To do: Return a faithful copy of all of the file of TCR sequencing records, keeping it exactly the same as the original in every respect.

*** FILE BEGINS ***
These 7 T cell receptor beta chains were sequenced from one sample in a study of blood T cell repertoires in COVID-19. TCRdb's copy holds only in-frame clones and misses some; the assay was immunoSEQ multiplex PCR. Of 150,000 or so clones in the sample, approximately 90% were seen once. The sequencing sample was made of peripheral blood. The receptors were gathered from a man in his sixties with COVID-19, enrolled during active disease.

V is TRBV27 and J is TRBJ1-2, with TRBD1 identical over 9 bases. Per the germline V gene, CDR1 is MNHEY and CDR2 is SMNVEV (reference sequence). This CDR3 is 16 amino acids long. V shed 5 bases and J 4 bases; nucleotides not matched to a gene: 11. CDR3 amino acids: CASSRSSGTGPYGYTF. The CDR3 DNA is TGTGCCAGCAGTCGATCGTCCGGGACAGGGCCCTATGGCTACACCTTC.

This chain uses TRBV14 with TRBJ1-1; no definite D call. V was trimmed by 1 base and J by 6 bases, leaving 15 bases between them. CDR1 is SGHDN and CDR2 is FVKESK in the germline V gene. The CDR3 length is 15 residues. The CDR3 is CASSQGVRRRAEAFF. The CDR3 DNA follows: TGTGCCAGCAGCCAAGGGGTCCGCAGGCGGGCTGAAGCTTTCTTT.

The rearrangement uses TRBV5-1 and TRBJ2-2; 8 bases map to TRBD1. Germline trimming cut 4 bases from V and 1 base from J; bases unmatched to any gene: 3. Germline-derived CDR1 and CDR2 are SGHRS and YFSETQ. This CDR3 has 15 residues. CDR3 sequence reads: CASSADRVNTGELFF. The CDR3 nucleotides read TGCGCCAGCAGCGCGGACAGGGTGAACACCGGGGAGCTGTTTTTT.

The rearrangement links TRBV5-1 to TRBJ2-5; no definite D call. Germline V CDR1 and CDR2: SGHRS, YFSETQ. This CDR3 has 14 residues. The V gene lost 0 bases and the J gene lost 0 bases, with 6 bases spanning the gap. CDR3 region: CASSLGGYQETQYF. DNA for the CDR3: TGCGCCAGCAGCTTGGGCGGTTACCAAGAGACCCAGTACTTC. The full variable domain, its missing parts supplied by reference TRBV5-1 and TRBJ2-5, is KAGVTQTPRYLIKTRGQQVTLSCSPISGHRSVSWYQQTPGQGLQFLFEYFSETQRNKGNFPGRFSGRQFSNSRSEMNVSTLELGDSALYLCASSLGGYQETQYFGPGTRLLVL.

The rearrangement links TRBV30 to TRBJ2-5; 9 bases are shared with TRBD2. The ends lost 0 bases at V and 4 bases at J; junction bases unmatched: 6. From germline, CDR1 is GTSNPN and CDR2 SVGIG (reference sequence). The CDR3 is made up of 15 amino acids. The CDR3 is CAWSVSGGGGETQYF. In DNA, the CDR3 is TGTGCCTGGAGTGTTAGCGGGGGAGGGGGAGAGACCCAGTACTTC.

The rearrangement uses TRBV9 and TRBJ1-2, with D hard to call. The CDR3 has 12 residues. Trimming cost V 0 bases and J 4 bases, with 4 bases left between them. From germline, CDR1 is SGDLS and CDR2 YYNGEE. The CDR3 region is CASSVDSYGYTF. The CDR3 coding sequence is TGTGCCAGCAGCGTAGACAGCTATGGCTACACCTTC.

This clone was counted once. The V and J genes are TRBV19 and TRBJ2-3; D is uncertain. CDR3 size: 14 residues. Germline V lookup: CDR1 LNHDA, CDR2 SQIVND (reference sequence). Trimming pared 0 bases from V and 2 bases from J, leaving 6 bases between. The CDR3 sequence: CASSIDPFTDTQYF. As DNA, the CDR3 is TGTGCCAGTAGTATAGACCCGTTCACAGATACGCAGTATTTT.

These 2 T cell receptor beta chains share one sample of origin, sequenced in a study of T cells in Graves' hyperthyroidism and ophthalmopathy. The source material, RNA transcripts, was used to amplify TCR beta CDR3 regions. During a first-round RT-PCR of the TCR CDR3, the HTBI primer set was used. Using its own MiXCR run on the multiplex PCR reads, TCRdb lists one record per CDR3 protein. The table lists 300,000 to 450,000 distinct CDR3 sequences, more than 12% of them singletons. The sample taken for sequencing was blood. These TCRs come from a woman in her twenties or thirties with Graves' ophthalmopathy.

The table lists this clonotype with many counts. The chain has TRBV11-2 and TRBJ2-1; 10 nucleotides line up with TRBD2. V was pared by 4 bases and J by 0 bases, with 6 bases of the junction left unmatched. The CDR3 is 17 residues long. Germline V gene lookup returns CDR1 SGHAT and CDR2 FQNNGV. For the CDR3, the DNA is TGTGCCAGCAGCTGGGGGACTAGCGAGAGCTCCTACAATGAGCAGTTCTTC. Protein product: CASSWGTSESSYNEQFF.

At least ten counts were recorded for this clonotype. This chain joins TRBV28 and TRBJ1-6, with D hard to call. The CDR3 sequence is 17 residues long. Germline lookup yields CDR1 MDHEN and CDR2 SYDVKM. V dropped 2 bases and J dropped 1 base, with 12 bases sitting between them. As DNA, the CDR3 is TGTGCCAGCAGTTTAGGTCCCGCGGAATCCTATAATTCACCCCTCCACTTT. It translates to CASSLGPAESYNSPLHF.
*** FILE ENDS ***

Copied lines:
These 7 T cell receptor beta chains were sequenced from one sample in a study of blood T cell repertoires in COVID-19. TCRdb's copy holds only in-frame clones and misses some; the assay was immunoSEQ multiplex PCR. Of 150,000 or so clones in the sample, approximately 90% were seen once. The sequencing sample was made of peripheral blood. The receptors were gathered from a man in his sixties with COVID-19, enrolled during active disease.

V is TRBV27 and J is TRBJ1-2, with TRBD1 identical over 9 bases. Per the germline V gene, CDR1 is MNHEY and CDR2 is SMNVEV (reference sequence). This CDR3 is 16 amino acids long. V shed 5 bases and J 4 bases; nucleotides not matched to a gene: 11. CDR3 amino acids: CASSRSSGTGPYGYTF. The CDR3 DNA is TGTGCCAGCAGTCGATCGTCCGGGACAGGGCCCTATGGCTACACCTTC.

This chain uses TRBV14 with TRBJ1-1; no definite D call. V was trimmed by 1 base and J by 6 bases, leaving 15 bases between them. CDR1 is SGHDN and CDR2 is FVKESK in the germline V gene. The CDR3 length is 15 residues. The CDR3 is CASSQGVRRRAEAFF. The CDR3 DNA follows: TGTGCCAGCAGCCAAGGGGTCCGCAGGCGGGCTGAAGCTTTCTTT.

The rearrangement uses TRBV5-1 and TRBJ2-2; 8 bases map to TRBD1. Germline trimming cut 4 bases from V and 1 base from J; bases unmatched to any gene: 3. Germline-derived CDR1 and CDR2 are SGHRS and YFSETQ. This CDR3 has 15 residues. CDR3 sequence reads: CASSADRVNTGELFF. The CDR3 nucleotides read TGCGCCAGCAGCGCGGACAGGGTGAACACCGGGGAGCTGTTTTTT.

The rearrangement links TRBV5-1 to TRBJ2-5; no definite D call. Germline V CDR1 and CDR2: SGHRS, YFSETQ. This CDR3 has 14 residues. The V gene lost 0 bases and the J gene lost 0 bases, with 6 bases spanning the gap. CDR3 region: CASSLGGYQETQYF. DNA for the CDR3: TGCGCCAGCAGCTTGGGCGGTTACCAAGAGACCCAGTACTTC. The full variable domain, its missing parts supplied by reference TRBV5-1 and TRBJ2-5, is KAGVTQTPRYLIKTRGQQVTLSCSPISGHRSVSWYQQTPGQGLQFLFEYFSETQRNKGNFPGRFSGRQFSNSRSEMNVSTLELGDSALYLCASSLGGYQETQYFGPGTRLLVL.

The rearrangement links TRBV30 to TRBJ2-5; 9 bases are shared with TRBD2. The ends lost 0 bases at V and 4 bases at J; junction bases unmatched: 6. From germline, CDR1 is GTSNPN and CDR2 SVGIG (reference sequence). The CDR3 is made up of 15 amino acids. The CDR3 is CAWSVSGGGGETQYF. In DNA, the CDR3 is TGTGCCTGGAGTGTTAGCGGGGGAGGGGGAGAGACCCAGTACTTC.

The rearrangement uses TRBV9 and TRBJ1-2, with D hard to call. The CDR3 has 12 residues. Trimming cost V 0 bases and J 4 bases, with 4 bases left between them. From germline, CDR1 is SGDLS and CDR2 YYNGEE. The CDR3 region is CASSVDSYGYTF. The CDR3 coding sequence is TGTGCCAGCAGCGTAGACAGCTATGGCTACACCTTC.

This clone was counted once. The V and J genes are TRBV19 and TRBJ2-3; D is uncertain. CDR3 size: 14 residues. Germline V lookup: CDR1 LNHDA, CDR2 SQIVND (reference sequence). Trimming pared 0 bases from V and 2 bases from J, leaving 6 bases between. The CDR3 sequence: CASSIDPFTDTQYF. As DNA, the CDR3 is TGTGCCAGTAGTATAGACCCGTTCACAGATACGCAGTATTTT.

These 2 T cell receptor beta chains share one sample of origin, sequenced in a study of T cells in Graves' hyperthyroidism and ophthalmopathy. The source material, RNA transcripts, was used to amplify TCR beta CDR3 regions. During a first-round RT-PCR of the TCR CDR3, the HTBI primer set was used. Using its own MiXCR run on the multiplex PCR reads, TCRdb lists one record per CDR3 protein. The table lists 300,000 to 450,000 distinct CDR3 sequences, more than 12% of them singletons. The sample taken for sequencing was blood. These TCRs come from a woman in her twenties or thirties with Graves' ophthalmopathy.

The table lists this clonotype with many counts. The chain has TRBV11-2 and TRBJ2-1; 10 nucleotides line up with TRBD2. V was pared by 4 bases and J by 0 bases, with 6 bases of the junction left unmatched. The CDR3 is 17 residues long. Germline V gene lookup returns CDR1 SGHAT and CDR2 FQNNGV. For the CDR3, the DNA is TGTGCCAGCAGCTGGGGGACTAGCGAGAGCTCCTACAATGAGCAGTTCTTC. Protein product: CASSWGTSESSYNEQFF.

At least ten counts were recorded for this clonotype. This chain joins TRBV28 and TRBJ1-6, with D hard to call. The CDR3 sequence is 17 residues long. Germline lookup yields CDR1 MDHEN and CDR2 SYDVKM. V dropped 2 bases and J dropped 1 base, with 12 bases sitting between them. As DNA, the CDR3 is TGTGCCAGCAGTTTAGGTCCCGCGGAATCCTATAATTCACCCCTCCACTTT. It translates to CASSLGPAESYNSPLHF.